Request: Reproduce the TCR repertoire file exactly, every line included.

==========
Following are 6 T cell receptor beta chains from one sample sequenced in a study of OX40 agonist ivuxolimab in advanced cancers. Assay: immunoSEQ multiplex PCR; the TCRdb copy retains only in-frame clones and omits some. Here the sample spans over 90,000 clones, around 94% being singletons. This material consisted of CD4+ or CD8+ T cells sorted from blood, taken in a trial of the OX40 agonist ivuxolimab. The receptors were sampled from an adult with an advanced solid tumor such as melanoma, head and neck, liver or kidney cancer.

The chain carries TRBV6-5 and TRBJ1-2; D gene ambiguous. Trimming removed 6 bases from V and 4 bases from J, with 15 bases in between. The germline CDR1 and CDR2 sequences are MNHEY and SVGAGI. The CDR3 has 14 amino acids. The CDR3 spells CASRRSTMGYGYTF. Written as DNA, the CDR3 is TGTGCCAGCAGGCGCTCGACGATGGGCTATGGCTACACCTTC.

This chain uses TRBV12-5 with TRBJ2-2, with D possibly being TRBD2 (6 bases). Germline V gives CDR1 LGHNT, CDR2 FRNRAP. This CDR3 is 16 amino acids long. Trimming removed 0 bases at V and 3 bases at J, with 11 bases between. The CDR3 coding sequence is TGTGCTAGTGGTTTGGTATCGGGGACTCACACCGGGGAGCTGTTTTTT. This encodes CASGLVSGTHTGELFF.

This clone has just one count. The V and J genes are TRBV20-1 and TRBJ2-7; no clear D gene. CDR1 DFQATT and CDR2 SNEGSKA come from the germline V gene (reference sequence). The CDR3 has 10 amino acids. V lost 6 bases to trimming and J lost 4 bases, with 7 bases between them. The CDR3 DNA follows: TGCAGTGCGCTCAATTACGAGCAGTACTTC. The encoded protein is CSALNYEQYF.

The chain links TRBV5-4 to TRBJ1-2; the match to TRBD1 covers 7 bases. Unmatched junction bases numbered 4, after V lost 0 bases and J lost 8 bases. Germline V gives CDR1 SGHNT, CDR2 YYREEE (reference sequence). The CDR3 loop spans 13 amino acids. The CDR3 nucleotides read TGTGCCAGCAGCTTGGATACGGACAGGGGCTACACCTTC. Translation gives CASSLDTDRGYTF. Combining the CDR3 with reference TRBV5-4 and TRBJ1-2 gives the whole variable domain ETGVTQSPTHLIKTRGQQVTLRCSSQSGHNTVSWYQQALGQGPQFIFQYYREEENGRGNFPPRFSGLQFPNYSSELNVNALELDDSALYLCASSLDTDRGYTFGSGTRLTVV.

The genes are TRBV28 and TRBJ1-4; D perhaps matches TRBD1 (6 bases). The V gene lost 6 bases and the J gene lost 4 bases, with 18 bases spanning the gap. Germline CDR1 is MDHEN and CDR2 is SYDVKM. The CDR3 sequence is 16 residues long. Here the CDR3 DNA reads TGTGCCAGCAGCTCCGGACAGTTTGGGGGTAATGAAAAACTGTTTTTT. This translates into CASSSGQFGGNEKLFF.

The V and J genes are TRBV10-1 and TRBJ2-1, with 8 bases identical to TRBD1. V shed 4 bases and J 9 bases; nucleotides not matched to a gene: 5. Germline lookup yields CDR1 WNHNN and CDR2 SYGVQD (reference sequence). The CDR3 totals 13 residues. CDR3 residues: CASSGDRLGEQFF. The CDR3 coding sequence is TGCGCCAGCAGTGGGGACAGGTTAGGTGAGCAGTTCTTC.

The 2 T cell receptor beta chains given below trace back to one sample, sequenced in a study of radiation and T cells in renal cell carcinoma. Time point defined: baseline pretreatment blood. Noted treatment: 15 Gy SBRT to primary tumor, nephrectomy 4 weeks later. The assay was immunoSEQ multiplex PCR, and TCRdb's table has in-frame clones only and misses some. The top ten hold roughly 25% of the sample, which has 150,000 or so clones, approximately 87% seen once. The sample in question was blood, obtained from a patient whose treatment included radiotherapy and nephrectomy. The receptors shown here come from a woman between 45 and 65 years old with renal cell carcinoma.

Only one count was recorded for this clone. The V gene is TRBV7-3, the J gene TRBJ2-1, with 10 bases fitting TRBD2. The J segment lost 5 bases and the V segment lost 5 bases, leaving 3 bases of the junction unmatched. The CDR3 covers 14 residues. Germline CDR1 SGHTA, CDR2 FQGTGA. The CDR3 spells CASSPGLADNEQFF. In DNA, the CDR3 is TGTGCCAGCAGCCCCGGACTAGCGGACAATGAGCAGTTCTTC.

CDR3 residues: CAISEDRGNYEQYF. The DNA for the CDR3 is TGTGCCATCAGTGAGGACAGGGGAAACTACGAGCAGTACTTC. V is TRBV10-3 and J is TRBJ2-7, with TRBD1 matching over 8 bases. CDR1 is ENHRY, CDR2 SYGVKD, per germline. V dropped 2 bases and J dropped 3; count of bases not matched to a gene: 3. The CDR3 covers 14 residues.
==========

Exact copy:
Following are 6 T cell receptor beta chains from one sample sequenced in a study of OX40 agonist ivuxolimab in advanced cancers. Assay: immunoSEQ multiplex PCR; the TCRdb copy retains only in-frame clones and omits some. Here the sample spans over 90,000 clones, around 94% being singletons. This material consisted of CD4+ or CD8+ T cells sorted from blood, taken in a trial of the OX40 agonist ivuxolimab. The receptors were sampled from an adult with an advanced solid tumor such as melanoma, head and neck, liver or kidney cancer.

The chain carries TRBV6-5 and TRBJ1-2; D gene ambiguous. Trimming removed 6 bases from V and 4 bases from J, with 15 bases in between. The germline CDR1 and CDR2 sequences are MNHEY and SVGAGI. The CDR3 has 14 amino acids. The CDR3 spells CASRRSTMGYGYTF. Written as DNA, the CDR3 is TGTGCCAGCAGGCGCTCGACGATGGGCTATGGCTACACCTTC.

This chain uses TRBV12-5 with TRBJ2-2, with D possibly being TRBD2 (6 bases). Germline V gives CDR1 LGHNT, CDR2 FRNRAP. This CDR3 is 16 amino acids long. Trimming removed 0 bases at V and 3 bases at J, with 11 bases between. The CDR3 coding sequence is TGTGCTAGTGGTTTGGTATCGGGGACTCACACCGGGGAGCTGTTTTTT. This encodes CASGLVSGTHTGELFF.

This clone has just one count. The V and J genes are TRBV20-1 and TRBJ2-7; no clear D gene. CDR1 DFQATT and CDR2 SNEGSKA come from the germline V gene (reference sequence). The CDR3 has 10 amino acids. V lost 6 bases to trimming and J lost 4 bases, with 7 bases between them. The CDR3 DNA follows: TGCAGTGCGCTCAATTACGAGCAGTACTTC. The encoded protein is CSALNYEQYF.

The chain links TRBV5-4 to TRBJ1-2; the match to TRBD1 covers 7 bases. Unmatched junction bases numbered 4, after V lost 0 bases and J lost 8 bases. Germline V gives CDR1 SGHNT, CDR2 YYREEE (reference sequence). The CDR3 loop spans 13 amino acids. The CDR3 nucleotides read TGTGCCAGCAGCTTGGATACGGACAGGGGCTACACCTTC. Translation gives CASSLDTDRGYTF. Combining the CDR3 with reference TRBV5-4 and TRBJ1-2 gives the whole variable domain ETGVTQSPTHLIKTRGQQVTLRCSSQSGHNTVSWYQQALGQGPQFIFQYYREEENGRGNFPPRFSGLQFPNYSSELNVNALELDDSALYLCASSLDTDRGYTFGSGTRLTVV.

The genes are TRBV28 and TRBJ1-4; D perhaps matches TRBD1 (6 bases). The V gene lost 6 bases and the J gene lost 4 bases, with 18 bases spanning the gap. Germline CDR1 is MDHEN and CDR2 is SYDVKM. The CDR3 sequence is 16 residues long. Here the CDR3 DNA reads TGTGCCAGCAGCTCCGGACAGTTTGGGGGTAATGAAAAACTGTTTTTT. This translates into CASSSGQFGGNEKLFF.

The V and J genes are TRBV10-1 and TRBJ2-1, with 8 bases identical to TRBD1. V shed 4 bases and J 9 bases; nucleotides not matched to a gene: 5. Germline lookup yields CDR1 WNHNN and CDR2 SYGVQD (reference sequence). The CDR3 totals 13 residues. CDR3 residues: CASSGDRLGEQFF. The CDR3 coding sequence is TGCGCCAGCAGTGGGGACAGGTTAGGTGAGCAGTTCTTC.

The 2 T cell receptor beta chains given below trace back to one sample, sequenced in a study of radiation and T cells in renal cell carcinoma. Time point defined: baseline pretreatment blood. Noted treatment: 15 Gy SBRT to primary tumor, nephrectomy 4 weeks later. The assay was immunoSEQ multiplex PCR, and TCRdb's table has in-frame clones only and misses some. The top ten hold roughly 25% of the sample, which has 150,000 or so clones, approximately 87% seen once. The sample in question was blood, obtained from a patient whose treatment included radiotherapy and nephrectomy. The receptors shown here come from a woman between 45 and 65 years old with renal cell carcinoma.

Only one count was recorded for this clone. The V gene is TRBV7-3, the J gene TRBJ2-1, with 10 bases fitting TRBD2. The J segment lost 5 bases and the V segment lost 5 bases, leaving 3 bases of the junction unmatched. The CDR3 covers 14 residues. Germline CDR1 SGHTA, CDR2 FQGTGA. The CDR3 spells CASSPGLADNEQFF. In DNA, the CDR3 is TGTGCCAGCAGCCCCGGACTAGCGGACAATGAGCAGTTCTTC.

CDR3 residues: CAISEDRGNYEQYF. The DNA for the CDR3 is TGTGCCATCAGTGAGGACAGGGGAAACTACGAGCAGTACTTC. V is TRBV10-3 and J is TRBJ2-7, with TRBD1 matching over 8 bases. CDR1 is ENHRY, CDR2 SYGVKD, per germline. V dropped 2 bases and J dropped 3; count of bases not matched to a gene: 3. The CDR3 covers 14 residues.